Cash 'concerned' following Rays' 5th straight loss

May 25th, 2024

ST. PETERSBURG -- A week ago, flirted with perfection. The left-hander retired 22 consecutive batters to begin his previous outing, carrying his perfect-game bid into the eighth inning in Toronto.

It’s hard to imagine a more imperfect follow-up performance for Alexander and the Rays.

Tampa Bay’s losing streak reached a season-high five games with an 8-1 defeat against Kansas City on Friday night at Tropicana Field. Alexander gave up a career-high eight runs and 11 hits, done in by his own mistakes and another sloppy defensive effort, while Royals starter (and American League ERA leader) Seth Lugo throttled the scuffling Rays lineup over seven strong innings.

“It didn't help [that] I wasn't making quality pitches,” Alexander said. “I did make some good pitches; they got hit. I made some bad pitches; they got hit, too. … But they're a hot lineup right now, and they capitalize when you make mistakes.”

The Rays have been outscored 31-10 during their longest losing streak since another five-gamer last July. They’ve allowed at least five runs in all five games of this skid, and they’re batting just .167 (26-for-156) with only six total extra-base hits during that stretch, which has dropped them back to two games under .500 at 25-27.

The sustained lack of offense is particularly alarming for the Rays, who are averaging 3.96 runs per game this season while posting a .664 OPS as a team that ranks fifth-worst in the Majors. Their lone run against Lugo came in the first inning, when they loaded the bases with one out but were only able to score on Jonathan Aranda’s weakly hit fielder’s choice.

“We’re not getting it done,” manager Kevin Cash said. “Every facet of it. I mean, we're expanding on pitches that we probably can't handle. The pitches we can handle, we're not doing any damage with. We're not able to piece too much together right now. So I mean, it's kind of all-encompassing.”

Asked about his level of concern regarding their lineup, Cash replied, “I’m concerned, yeah, but I’ve been concerned for quite some time.”

The Rays’ defense is another recurring issue, and it did Alexander no favors against a Royals lineup that has scored at least eight runs in a franchise-record-tying five straight games as part of their seven-game winning streak.

After Alexander issued an uncharacteristic walk with the bases loaded in the fourth, the Rays whiffed on an opportunity to keep the game tied and get out of the inning. Hunter Renfroe hit a potential double-play grounder to third baseman Isaac Paredes, but Paredes bobbled the transfer from his glove and wound up only getting one out as the go-ahead run scored.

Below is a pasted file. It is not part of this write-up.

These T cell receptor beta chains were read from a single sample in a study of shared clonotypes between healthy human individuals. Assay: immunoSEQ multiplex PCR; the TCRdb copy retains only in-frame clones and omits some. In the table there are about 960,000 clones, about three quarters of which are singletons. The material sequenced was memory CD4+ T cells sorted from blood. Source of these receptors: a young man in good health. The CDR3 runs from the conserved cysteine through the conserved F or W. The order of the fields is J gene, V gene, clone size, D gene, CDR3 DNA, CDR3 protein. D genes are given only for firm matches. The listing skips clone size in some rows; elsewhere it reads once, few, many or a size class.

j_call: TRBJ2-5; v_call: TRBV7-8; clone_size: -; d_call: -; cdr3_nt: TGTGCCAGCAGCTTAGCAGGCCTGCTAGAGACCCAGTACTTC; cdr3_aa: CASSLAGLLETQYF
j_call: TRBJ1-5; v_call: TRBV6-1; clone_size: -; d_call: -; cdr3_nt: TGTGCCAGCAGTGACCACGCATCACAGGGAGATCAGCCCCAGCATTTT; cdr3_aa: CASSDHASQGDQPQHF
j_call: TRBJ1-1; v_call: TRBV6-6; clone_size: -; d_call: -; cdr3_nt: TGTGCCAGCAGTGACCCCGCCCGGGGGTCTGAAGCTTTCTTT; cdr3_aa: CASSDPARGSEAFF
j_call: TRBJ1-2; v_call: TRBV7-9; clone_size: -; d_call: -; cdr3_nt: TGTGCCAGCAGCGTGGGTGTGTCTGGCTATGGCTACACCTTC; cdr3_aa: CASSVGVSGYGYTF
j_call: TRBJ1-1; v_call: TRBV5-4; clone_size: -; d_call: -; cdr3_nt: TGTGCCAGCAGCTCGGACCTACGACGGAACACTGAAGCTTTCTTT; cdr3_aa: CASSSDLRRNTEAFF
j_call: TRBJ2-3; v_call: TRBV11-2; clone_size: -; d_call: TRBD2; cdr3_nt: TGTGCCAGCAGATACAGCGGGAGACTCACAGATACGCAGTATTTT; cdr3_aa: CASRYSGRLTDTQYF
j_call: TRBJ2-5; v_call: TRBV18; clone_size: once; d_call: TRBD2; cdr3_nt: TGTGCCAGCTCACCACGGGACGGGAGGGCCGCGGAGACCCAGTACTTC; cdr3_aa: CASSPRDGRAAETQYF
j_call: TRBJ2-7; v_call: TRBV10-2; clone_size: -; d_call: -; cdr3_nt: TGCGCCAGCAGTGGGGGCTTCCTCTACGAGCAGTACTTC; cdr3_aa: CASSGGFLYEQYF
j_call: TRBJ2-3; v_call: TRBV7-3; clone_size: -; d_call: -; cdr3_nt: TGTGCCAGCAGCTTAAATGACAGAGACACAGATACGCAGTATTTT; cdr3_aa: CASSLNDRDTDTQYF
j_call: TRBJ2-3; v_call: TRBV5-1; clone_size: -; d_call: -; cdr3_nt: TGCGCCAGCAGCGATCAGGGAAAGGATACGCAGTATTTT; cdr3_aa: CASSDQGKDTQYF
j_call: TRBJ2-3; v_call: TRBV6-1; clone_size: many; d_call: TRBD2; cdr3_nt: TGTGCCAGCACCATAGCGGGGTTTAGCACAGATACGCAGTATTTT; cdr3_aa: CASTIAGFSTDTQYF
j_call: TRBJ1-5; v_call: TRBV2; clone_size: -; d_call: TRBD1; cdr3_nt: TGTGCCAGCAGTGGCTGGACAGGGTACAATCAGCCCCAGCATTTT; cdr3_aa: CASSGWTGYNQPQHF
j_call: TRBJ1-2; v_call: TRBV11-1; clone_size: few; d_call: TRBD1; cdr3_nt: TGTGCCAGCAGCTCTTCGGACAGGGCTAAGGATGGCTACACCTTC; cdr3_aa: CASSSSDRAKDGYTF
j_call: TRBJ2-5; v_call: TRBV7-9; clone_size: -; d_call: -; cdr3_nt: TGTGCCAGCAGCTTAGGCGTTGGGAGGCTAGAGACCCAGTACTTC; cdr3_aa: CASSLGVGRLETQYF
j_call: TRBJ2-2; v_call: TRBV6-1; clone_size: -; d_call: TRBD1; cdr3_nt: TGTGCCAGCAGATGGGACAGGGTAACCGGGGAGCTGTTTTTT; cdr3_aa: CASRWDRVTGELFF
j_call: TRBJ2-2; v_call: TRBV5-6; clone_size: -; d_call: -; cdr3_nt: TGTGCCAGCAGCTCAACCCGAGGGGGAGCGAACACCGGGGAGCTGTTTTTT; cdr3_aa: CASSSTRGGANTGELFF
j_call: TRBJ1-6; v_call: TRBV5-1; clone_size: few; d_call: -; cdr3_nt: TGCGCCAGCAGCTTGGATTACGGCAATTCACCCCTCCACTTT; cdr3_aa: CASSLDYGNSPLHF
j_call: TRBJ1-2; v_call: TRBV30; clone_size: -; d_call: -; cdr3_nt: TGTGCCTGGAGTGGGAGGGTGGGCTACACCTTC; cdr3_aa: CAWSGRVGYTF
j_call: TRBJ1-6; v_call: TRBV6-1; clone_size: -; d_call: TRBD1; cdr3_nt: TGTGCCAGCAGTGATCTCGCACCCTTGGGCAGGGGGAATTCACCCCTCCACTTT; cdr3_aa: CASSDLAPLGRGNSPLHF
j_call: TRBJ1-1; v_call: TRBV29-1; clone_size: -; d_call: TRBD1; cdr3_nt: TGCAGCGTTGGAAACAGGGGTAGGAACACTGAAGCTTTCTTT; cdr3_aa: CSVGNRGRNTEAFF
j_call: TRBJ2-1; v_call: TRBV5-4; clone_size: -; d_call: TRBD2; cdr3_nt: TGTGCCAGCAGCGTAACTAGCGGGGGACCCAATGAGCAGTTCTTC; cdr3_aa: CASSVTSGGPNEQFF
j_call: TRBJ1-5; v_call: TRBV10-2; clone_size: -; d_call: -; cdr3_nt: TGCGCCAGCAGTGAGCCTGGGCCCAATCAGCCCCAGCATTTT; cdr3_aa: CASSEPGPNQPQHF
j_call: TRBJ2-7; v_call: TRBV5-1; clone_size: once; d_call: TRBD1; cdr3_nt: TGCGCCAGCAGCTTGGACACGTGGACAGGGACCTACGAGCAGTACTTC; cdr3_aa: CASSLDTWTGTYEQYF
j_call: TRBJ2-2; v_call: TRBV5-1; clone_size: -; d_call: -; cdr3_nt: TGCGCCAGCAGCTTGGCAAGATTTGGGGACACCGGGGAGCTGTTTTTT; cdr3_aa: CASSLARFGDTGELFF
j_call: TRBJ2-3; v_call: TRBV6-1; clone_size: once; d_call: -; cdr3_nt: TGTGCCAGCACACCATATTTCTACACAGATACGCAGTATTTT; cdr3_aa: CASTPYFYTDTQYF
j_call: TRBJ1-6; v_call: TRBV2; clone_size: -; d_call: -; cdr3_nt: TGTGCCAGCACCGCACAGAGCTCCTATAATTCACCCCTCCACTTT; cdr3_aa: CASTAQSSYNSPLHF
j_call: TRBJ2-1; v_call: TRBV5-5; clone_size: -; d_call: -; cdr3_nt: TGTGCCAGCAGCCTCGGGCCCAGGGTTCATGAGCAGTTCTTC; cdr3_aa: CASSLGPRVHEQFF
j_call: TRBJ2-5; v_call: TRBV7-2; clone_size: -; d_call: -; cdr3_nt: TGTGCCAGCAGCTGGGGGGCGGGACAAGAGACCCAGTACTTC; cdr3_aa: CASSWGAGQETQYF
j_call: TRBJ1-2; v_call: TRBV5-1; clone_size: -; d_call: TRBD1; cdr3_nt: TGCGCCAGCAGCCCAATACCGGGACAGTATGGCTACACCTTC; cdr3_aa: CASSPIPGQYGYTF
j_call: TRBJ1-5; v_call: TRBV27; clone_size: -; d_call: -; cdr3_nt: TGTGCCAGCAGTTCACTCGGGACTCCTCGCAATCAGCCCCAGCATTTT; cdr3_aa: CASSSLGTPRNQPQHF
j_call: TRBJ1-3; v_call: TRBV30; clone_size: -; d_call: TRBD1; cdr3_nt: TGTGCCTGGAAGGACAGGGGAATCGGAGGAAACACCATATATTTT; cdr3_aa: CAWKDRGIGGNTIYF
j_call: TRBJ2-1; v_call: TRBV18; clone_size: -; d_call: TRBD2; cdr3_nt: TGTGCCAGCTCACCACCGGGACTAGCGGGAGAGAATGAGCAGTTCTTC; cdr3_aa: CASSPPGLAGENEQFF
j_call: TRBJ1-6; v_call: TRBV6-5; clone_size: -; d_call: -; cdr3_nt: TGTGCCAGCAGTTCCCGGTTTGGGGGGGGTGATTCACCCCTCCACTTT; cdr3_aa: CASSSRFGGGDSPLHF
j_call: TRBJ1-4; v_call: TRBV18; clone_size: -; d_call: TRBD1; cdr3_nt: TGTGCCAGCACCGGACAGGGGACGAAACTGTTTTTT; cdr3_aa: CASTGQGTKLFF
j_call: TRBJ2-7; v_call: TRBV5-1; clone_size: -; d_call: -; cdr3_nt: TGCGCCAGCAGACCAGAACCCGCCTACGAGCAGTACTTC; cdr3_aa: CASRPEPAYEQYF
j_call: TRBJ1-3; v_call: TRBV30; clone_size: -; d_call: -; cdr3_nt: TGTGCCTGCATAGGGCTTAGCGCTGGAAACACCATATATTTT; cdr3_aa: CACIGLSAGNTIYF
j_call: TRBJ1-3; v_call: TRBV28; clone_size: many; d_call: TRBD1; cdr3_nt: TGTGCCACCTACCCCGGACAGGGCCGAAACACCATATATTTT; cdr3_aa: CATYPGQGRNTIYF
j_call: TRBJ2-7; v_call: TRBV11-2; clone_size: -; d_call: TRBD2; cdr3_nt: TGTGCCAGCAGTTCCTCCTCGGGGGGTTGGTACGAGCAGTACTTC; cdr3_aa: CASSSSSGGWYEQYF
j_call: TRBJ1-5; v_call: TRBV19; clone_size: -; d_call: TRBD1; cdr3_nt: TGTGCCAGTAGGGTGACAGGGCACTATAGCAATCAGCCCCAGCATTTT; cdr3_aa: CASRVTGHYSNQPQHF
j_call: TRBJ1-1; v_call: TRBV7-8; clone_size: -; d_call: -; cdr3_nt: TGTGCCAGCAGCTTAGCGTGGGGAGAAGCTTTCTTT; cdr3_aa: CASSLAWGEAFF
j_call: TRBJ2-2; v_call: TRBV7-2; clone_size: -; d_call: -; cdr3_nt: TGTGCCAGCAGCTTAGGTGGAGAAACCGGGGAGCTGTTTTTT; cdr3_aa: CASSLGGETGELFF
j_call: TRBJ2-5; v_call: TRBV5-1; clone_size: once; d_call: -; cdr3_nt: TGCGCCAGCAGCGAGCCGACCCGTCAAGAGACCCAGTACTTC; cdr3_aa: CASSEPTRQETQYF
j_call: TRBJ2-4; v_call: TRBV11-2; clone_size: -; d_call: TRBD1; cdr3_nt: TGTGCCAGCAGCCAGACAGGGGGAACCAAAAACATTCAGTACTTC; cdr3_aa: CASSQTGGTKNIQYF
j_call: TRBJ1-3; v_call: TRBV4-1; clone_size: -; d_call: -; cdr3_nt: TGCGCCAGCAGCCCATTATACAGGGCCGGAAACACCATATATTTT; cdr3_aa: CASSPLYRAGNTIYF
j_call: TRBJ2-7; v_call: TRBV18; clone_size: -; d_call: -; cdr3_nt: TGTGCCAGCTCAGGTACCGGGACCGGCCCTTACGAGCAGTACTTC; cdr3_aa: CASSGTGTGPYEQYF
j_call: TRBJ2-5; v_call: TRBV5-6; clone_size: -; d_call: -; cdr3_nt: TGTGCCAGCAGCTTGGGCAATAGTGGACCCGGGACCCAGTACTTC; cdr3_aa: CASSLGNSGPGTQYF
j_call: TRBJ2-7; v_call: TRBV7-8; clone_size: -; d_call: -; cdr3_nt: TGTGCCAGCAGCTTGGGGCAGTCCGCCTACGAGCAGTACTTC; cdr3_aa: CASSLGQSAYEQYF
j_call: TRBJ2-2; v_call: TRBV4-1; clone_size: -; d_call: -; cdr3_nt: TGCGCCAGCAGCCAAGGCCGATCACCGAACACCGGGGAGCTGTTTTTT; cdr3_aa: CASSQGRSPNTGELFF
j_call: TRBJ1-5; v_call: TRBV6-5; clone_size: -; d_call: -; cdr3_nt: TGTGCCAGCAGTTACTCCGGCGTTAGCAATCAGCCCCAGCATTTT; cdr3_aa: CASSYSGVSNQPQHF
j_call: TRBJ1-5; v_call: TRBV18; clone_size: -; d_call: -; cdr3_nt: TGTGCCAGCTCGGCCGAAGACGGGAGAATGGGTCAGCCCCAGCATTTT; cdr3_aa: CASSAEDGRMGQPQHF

“I don't have the best answer. Just keep putting the work in,” Cash said. “But there's no doubt we've got to start making the plays.”

With Maikel Garcia seemingly picked off in the fifth, first baseman Yandy Díaz’s throw to Brandon Lowe went high and wide, allowing Garcia to steal second base. That proved costly when Alexander hit Salvador Perez with a two-out, two-strike fastball -- one of his two hit batters on the night, matching a career high. He gave up a three-run homer to Michael Massey on the next pitch with a sweeper that hung over the plate.

“I think when things started to slide on me a little bit, I tried to be a little bit too perfect, which resulted in some unfortunate pitches,” Alexander said. “At the end of the day, I didn't make the hitters uncomfortable in the box. They seemed pretty comfortable. And when that happens, they're gonna put good swings on good pitches and even better swings on bad pitches.”

The Rays could have prevented another run in the sixth. Renfroe hit a one-out double down the left-field line and hustled home after an aggressive send on Garrett Hampson’s single to center field. Jose Siri’s throw beat Renfroe to the plate, but catcher Alex Jackson dropped the ball. That made it a 6-1 game.

“It was a perfect throw. I dropped it. It's pretty simple,” Jackson said. “It hit me square in the mitt, and I just dropped it. Got to come up with that play.”

The Royals tacked on two more runs in the seventh. All the Rays could muster was some long, loud outs as they suffered their third loss of the season by at least seven runs and their fifth straight defeat by at least three runs, their longest such skid since dropping six in a row from June 19-25, 2016.

“It's the game. We're all gonna go through our ups and downs, and right now we're back into our down phase,” Díaz said through interpreter Manny Navarro. “But we've just got to keep on working and keep going from there.”